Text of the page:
• Product dimensions: 6.00 (w) x 9.00 (h) x 0.48 (d)

Meet the Author


James W. McKenzie is presently a self-employed antique dealer and restorer who has 20 years of experience working in various antique businesses, putting much know-how advice into his book, Antiques on the Cheap. He has had 27 years of hands-on experience in restoration work and selling and currently restores American art pottery for other dealers. James has been married for 35 years to his wife, Wanda, and has two daughters and three grandchildren. He lives in West Virginia.
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Table of Contents


Introduction

Part I: Buying

1 Taking the Mystery out of Auctions
2 Other Sources of Merchandise
3 What You Shouldn't Buy
4 What You Should Buy
5 Getting Good Things for Nothing

Part II: Improving

6 Cleaning Wood Furniture
7 Marbleizing and Other Trick Finishes
8 If You Absolutely Must Strip
9 Refinishing
10 Trunk Restoration for the Amateur
11 Tricks for Cleaning Silver and Brass

Part III: Fixing

12 Mending Chipped and Broken Pottery
13 No-Sew Lampshade Re-covering
14 Renovating and Converting Lamps
15 Resurrecting Frames and Mirrors
16 Furniture Repair for People with Few Tools

Part IV: Selling

17 Where to Sell
18 How to Get and Keep Customers
19 Pricing Your Merchandise
20 Some Basics of Business

Glossary
Suggested Reading and References
Sources: Suppliers and Manufacturers
Index

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Customer Reviews

Average Rating 4.5
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Sort by: Showing all of 2 Customer Reviews
  • Anonymous

    Posted February 3, 2001

    Book is true to its name

    I love antiquing as a hobby. Unlike similar titles, which basically shared common sense things, this book offered insight into antiques dealers, who as a group sometimes seem an exclusive, tight-lipped, intimidating little club. It shares how dealers get great deals, what & where to buy, what to avoid, and most importantly how to acquire 'antiques on the cheap'. (One suggestion I liked: Buy boxes of miscellaneous stuff at an auction, ferret out the things you can fix up/ have some value and leave the rest behind as trash so you're not stuck with a lot of useless junk to cart home. Then before you leave the auction, go through whatever anyone else has left behind as their useless junk! Then it's free to you:) This is straight talk, from someone who's not afraid to share some of the 'dirty little secrets' of how antiques dealers' make their money. So if you want to be an antiques dealer-- or want to get nice things as cheaply as they do-- you'll like this book. This book inspired me to do a few little fixer-up projects myself-- with the book's suggestions-- and they turned out pretty darn good.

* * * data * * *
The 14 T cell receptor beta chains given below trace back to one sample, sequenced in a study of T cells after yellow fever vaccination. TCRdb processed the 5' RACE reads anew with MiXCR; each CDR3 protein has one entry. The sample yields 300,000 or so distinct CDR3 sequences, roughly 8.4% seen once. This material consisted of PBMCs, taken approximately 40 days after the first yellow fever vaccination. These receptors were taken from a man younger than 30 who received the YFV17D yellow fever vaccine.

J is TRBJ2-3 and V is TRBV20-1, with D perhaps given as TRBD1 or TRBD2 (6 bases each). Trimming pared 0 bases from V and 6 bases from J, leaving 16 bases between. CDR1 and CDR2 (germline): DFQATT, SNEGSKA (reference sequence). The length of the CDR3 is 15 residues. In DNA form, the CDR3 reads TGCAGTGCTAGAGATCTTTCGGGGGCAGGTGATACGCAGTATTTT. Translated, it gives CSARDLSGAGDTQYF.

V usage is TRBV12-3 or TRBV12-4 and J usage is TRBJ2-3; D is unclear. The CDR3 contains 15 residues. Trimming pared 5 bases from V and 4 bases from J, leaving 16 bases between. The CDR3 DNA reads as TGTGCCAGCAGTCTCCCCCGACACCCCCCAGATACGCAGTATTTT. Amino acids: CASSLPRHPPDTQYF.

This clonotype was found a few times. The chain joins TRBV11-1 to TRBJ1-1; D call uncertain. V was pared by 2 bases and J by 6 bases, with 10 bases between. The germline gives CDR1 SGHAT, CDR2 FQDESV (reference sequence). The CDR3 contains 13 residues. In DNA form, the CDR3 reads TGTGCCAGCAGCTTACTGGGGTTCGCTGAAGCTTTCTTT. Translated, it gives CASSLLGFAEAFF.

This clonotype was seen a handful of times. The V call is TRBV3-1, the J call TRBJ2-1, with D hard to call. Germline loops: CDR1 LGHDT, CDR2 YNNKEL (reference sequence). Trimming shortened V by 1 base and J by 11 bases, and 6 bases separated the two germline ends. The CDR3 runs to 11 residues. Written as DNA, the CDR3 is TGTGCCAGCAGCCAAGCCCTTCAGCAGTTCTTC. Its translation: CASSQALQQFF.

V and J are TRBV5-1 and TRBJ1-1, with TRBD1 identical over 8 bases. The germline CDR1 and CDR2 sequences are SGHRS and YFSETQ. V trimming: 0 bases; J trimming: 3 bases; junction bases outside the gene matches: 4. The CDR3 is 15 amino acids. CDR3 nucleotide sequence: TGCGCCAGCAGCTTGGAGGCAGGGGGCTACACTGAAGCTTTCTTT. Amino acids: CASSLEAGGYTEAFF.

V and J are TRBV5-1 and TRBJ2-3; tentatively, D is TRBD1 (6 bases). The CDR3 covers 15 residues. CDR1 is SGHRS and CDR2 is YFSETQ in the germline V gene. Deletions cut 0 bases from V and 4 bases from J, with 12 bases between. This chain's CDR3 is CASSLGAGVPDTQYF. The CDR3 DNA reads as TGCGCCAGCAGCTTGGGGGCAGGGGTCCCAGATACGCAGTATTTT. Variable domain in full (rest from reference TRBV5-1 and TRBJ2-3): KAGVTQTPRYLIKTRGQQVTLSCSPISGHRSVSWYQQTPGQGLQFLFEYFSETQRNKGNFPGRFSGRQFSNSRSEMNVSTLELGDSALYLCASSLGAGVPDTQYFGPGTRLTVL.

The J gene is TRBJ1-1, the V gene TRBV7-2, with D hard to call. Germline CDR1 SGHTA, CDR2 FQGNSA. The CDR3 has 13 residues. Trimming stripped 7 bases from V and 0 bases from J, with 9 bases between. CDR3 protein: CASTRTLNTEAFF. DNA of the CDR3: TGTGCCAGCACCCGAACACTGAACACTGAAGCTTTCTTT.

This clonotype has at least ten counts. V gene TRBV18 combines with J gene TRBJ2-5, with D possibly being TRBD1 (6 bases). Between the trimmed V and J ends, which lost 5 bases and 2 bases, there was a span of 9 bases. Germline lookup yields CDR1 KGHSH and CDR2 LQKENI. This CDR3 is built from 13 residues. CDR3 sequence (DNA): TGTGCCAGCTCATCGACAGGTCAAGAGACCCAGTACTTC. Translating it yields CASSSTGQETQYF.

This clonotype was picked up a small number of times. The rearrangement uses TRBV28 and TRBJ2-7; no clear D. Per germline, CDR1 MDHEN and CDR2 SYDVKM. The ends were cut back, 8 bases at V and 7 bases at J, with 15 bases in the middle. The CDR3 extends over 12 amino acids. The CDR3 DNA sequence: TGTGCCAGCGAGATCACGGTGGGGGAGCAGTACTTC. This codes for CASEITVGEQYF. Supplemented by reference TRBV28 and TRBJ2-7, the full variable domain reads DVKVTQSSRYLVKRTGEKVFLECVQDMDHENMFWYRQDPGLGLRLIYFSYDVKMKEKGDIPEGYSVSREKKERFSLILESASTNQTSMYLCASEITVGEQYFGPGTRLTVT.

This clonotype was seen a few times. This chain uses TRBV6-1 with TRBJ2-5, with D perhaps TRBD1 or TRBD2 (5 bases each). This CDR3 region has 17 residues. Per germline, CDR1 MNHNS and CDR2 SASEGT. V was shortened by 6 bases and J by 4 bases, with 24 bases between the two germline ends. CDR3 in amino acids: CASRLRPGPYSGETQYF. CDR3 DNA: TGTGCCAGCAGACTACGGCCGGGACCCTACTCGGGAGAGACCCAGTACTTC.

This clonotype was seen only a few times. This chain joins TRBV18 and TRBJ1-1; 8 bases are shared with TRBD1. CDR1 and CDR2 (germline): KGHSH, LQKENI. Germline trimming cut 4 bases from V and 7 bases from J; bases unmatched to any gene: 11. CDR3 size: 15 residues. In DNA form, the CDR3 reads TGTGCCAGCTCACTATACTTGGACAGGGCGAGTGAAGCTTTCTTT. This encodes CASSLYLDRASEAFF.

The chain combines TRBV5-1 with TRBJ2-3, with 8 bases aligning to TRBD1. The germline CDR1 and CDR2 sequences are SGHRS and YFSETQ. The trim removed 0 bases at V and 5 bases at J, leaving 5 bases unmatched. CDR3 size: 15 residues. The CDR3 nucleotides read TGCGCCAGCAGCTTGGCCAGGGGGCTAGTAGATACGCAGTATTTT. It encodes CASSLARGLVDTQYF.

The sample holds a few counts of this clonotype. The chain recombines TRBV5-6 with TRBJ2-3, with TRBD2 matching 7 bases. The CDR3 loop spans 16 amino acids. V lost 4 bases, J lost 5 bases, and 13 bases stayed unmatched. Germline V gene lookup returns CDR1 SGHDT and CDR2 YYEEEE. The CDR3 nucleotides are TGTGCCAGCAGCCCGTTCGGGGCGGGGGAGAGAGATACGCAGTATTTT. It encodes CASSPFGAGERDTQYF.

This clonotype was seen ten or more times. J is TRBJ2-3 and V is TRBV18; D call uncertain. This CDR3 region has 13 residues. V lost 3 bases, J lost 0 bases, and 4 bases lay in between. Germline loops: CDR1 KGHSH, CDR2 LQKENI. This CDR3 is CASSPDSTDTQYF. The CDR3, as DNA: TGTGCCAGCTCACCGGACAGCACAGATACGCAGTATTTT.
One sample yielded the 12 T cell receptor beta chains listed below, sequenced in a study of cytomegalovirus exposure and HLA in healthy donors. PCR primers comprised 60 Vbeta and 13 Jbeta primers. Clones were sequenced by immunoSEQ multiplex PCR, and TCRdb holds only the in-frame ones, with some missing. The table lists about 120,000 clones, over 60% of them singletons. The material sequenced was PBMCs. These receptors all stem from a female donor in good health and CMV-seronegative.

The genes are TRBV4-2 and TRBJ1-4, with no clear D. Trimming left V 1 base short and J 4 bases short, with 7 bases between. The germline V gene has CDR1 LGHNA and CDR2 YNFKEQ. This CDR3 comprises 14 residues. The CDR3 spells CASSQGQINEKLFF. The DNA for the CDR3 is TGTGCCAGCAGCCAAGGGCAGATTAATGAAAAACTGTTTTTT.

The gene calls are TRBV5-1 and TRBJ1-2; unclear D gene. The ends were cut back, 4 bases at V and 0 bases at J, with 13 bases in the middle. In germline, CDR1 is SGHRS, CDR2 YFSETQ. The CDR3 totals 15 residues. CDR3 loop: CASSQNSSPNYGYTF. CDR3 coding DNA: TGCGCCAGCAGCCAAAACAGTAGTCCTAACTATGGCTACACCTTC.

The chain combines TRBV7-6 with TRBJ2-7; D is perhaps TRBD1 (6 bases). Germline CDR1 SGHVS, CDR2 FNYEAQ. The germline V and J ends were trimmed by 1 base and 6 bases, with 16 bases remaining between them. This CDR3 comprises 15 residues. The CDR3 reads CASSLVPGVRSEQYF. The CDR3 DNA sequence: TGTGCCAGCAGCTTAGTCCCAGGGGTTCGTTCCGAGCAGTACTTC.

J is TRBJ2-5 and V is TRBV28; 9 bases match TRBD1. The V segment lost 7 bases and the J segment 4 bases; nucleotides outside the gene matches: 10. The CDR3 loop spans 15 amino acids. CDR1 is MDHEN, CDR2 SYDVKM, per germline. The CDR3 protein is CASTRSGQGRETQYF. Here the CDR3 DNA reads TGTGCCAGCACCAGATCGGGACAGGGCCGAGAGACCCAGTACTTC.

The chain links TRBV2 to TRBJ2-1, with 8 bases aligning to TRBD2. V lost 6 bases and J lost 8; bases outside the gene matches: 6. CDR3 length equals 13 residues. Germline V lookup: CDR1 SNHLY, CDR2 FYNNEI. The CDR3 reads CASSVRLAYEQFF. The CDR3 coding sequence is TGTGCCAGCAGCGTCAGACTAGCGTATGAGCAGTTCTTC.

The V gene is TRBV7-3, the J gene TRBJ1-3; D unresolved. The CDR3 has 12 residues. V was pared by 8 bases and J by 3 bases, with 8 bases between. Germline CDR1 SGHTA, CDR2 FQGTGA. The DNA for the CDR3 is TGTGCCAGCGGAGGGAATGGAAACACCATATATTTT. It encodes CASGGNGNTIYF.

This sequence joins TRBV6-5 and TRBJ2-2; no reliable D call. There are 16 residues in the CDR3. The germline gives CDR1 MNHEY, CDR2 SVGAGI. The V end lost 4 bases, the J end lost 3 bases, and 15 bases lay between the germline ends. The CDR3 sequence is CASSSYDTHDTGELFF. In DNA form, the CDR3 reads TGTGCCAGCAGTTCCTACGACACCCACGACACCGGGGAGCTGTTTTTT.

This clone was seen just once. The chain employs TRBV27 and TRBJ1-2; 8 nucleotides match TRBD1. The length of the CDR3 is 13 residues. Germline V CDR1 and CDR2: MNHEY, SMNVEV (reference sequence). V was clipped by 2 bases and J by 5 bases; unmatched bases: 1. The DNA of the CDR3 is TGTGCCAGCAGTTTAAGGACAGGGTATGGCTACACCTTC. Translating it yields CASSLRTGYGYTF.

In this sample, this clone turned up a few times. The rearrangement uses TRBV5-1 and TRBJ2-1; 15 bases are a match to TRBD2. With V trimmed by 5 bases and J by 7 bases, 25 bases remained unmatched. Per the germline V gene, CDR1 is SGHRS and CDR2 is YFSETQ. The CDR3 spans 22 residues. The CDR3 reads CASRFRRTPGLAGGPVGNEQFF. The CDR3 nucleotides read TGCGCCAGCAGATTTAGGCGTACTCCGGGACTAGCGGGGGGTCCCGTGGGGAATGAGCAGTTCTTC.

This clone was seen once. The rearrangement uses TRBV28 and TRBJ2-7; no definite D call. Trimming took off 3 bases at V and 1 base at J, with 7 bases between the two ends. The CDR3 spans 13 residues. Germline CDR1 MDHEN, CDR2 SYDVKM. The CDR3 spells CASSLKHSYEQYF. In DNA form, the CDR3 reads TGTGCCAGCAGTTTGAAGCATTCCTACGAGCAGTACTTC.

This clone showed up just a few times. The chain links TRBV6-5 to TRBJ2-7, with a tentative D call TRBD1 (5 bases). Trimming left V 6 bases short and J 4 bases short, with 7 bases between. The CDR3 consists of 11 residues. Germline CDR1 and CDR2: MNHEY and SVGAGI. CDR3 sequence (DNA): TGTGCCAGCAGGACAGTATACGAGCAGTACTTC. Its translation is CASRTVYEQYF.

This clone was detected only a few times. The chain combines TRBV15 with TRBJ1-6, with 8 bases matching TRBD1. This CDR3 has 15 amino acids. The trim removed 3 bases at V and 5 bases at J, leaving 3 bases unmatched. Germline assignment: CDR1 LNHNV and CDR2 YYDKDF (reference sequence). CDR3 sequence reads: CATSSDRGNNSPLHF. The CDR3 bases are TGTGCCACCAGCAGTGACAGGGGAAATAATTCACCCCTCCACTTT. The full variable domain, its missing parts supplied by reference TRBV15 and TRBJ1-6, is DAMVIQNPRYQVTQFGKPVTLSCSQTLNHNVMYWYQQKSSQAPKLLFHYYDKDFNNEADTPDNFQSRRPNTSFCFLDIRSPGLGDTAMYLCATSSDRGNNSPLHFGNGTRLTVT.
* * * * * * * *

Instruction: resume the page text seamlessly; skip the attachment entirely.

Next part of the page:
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  • Anonymous

    Posted May 14, 2000

    A great book for antiques lovers, buyers, and sellers

    If you don't have a lot of money but you love old things, this book will help you find bargains and turn your finds into things of beauty. If you want to become a dealer with a very small investment this is the book for you! Learn to clean, buy, sell, or repair almost anything.